Ad base shrinking: TV news can't carry own weight

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Forget the crisis at CBS News; the real crisis in broadcast news is its inability to attract advertisers.

The war in Iraq, the presidential elections and the cost of covering the Asian tsunami heaped a huge financial burden on broadcast network news divisions. The added strain, as well as the shakeup in CBS's producer ranks last week, couldn't come at a worse time. Evening news has suffered significant ratings erosion and contributes a tiny percentage of total revenue to its parent companies. On top of its other woes, its mainstay ad category, direct-to-consumer pharmaceuticals, has suffered its own travails with the Food and Drug Administration scrutinizing ad claims more closely and ordering ads off the air.

vanity daypart

"It's a vanity daypart more than anything else," said Peggy Green, president-broadcast at Zenith Media, part of Publicis Groupe, whose clients include Toyota Motor Sales USA and Nestle. "The news is very good for certain categories, but the average age has gotten older and if pharmaceutical companies are spending less, then [network] revenue goes down. It is definitely an issue for the networks."

Viacom's CBS Evening News was the most heavily reliant on pharmaceutical spending. Just under a third of the network's advertisers were in the pharmaceutical category, 32.4% compared with 29.8% for Walt Disney Co.'s ABC and 30% for General Electric Co.'s NBC Nightly News, according to TNS/Media Intelligence CMR, through the third quarter of 2004.

But even that preponderance of DTC ads hasn't been enough to boost news departments' take. The top three broadcast network news units provided $830.6 million, or 10.5% of total revenue, to ABC, CBS and NBC ten years ago. By 2004, that had dropped to 4.8% of total revenue, according to an Advertising Age analysis of data provided by the Broadcast Cable Financial Management Association.

Revenue has followed a steep decline in ratings. Thirty-five years ago, the three nightly news broadcasts earned a combined rating of 35.2, representing a 75 share of network audience. During the 1994/1995 viewing season, the three network evening news broadcasts drew a 25.5 rating, 52 share.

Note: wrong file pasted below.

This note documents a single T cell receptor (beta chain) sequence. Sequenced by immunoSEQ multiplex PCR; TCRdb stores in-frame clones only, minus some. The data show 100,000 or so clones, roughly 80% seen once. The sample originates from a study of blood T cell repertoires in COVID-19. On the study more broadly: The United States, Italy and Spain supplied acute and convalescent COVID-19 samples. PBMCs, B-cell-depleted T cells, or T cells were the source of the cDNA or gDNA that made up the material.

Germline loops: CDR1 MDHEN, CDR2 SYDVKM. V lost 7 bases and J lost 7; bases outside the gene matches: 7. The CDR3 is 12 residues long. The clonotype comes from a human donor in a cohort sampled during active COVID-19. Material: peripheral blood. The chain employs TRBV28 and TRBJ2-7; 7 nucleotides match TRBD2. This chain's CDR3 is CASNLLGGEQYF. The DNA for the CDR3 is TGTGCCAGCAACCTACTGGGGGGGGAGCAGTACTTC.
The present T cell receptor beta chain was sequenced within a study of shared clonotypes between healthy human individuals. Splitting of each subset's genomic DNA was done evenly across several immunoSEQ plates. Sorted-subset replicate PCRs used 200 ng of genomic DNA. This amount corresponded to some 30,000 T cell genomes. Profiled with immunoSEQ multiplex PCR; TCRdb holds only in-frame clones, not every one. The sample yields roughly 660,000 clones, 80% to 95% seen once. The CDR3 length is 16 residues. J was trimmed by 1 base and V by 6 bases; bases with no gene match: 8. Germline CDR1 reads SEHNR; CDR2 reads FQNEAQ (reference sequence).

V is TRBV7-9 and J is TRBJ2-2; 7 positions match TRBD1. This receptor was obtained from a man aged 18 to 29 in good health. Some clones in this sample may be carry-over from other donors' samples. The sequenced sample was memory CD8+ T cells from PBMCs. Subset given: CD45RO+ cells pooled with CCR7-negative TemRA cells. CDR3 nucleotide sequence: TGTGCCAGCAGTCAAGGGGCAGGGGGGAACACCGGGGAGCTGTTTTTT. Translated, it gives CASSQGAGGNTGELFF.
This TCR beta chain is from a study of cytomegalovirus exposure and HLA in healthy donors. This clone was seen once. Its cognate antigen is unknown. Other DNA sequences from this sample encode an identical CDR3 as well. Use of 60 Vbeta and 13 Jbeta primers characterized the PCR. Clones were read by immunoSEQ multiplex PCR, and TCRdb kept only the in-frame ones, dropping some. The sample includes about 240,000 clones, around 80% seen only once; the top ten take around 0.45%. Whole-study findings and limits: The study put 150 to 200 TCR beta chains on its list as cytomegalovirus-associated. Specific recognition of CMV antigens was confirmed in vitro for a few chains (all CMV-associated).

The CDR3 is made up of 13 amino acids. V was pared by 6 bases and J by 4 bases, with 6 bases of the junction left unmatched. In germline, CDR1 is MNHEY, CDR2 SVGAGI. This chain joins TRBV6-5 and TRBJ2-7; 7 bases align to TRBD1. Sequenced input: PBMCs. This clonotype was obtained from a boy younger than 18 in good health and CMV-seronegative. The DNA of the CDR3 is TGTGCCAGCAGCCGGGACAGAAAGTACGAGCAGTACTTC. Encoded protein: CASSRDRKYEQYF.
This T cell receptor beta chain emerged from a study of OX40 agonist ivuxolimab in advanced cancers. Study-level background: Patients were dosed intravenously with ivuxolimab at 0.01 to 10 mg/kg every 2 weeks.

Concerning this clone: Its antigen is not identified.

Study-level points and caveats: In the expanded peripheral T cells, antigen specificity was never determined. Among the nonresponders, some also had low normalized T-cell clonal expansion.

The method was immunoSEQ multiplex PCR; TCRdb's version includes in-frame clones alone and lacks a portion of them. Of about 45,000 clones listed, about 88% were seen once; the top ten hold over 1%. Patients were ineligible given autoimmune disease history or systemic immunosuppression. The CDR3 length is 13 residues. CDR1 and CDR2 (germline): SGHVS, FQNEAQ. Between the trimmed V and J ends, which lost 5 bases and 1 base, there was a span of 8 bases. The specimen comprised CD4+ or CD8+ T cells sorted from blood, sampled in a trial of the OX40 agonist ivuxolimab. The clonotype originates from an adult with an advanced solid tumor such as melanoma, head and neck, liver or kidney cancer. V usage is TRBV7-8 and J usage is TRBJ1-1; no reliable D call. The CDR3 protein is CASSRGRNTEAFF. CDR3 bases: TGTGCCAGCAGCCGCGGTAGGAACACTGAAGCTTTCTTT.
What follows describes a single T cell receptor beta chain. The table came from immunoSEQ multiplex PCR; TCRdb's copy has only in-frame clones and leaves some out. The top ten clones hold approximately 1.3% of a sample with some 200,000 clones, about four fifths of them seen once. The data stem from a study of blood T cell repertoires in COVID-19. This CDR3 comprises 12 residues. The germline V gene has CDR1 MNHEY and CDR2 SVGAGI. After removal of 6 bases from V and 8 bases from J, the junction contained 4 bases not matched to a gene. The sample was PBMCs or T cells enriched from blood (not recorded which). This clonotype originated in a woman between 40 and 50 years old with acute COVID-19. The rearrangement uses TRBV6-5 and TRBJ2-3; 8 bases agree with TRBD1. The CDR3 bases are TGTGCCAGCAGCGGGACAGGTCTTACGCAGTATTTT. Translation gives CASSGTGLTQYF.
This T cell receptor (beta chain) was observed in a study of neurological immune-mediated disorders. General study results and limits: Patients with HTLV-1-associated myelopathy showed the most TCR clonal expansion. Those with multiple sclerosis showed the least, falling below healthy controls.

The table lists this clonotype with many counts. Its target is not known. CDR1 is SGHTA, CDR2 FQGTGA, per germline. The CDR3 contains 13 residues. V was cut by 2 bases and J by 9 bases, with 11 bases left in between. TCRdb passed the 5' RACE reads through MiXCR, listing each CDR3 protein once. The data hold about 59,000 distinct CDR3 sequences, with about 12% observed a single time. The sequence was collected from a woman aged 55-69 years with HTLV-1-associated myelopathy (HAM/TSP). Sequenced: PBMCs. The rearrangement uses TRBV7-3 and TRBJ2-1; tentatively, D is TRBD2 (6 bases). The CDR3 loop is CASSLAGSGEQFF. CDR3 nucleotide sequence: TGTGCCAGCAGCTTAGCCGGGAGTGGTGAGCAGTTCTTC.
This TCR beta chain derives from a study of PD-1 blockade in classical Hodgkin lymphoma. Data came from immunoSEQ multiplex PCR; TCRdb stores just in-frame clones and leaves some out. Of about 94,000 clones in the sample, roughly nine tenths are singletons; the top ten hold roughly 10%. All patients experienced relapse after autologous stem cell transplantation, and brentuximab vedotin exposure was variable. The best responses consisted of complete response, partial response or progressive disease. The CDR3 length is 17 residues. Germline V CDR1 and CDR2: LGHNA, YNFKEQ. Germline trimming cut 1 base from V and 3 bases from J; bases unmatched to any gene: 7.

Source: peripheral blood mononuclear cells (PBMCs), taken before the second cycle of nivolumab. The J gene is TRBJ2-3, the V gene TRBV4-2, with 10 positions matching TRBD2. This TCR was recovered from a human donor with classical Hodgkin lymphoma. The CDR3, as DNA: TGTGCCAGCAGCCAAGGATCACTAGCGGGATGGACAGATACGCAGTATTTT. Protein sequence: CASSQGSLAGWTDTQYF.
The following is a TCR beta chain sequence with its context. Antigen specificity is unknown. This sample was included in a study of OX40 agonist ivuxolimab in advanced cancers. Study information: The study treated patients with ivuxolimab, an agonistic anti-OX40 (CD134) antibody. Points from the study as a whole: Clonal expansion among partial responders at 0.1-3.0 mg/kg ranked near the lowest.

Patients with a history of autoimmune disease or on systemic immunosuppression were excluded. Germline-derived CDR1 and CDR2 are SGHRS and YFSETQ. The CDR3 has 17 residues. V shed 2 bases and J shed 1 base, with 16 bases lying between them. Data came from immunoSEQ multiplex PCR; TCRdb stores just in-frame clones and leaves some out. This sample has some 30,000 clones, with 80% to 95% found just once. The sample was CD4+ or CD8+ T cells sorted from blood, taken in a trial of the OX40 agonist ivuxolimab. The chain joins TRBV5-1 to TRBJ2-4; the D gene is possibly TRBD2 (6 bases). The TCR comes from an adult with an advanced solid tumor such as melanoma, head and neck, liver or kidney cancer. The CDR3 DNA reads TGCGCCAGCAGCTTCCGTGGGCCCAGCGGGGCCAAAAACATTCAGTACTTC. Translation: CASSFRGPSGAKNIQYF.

The current broadcast season shows a much-changed picture. The three evening news shows earned a paltry 19.1 rating, 37 share. NBC is the ratings leader, bringing in 10.6 million viewers compared with ABC's 9.4 million and CBS' 7.3 million.

For advertisers, those are still big numbers given that cable news outlets offer less than half that, but it still points towards an economic crisis, especially for CBS.

Since the season began, all network news shows are down in total viewers, but third-place CBS Evening News has dropped from 8.1 million viewers to 7.3 million viewers season to date, according to Nielsen Media Research.

CBS News, Ms. Green points out, already gave back time to its local affiliates, so it has fewer ad units to sell. "There's going to be a shakeout. There are too many GRPs [gross ratings points] around," she said.

financial impact

Ed Gentner, senior VP-group director, national broadcast, Publicis Groupe's MediaVest said, in reference to CBS News ratings being down around 8% in households season-to-date, "The fact that the ratings are down will have a financial impact." A CBS spokesman had no comment.

Mr. Gentner adds that his ratings analysis shows that when major news events hit, both broadcast and cable news viewers spike. But that "the network news saw a moderate spike, while cable news saw a big spike."

Fox News President-Ad Sales Paul Rittenberg said news attracts only around 200 active advertisers compared to entertainment programming which gets between 500 to 600. Cable outlets, like News Corp.'s Fox News, Time Warner's CNN and MSNBC, are now in the hunt for those marketers' dollars. CBS' troubles, Mr. Rittenberg said, "are an opportunity for us. There has got to be a lot of disgruntled viewers."

contributing: bradley johnson

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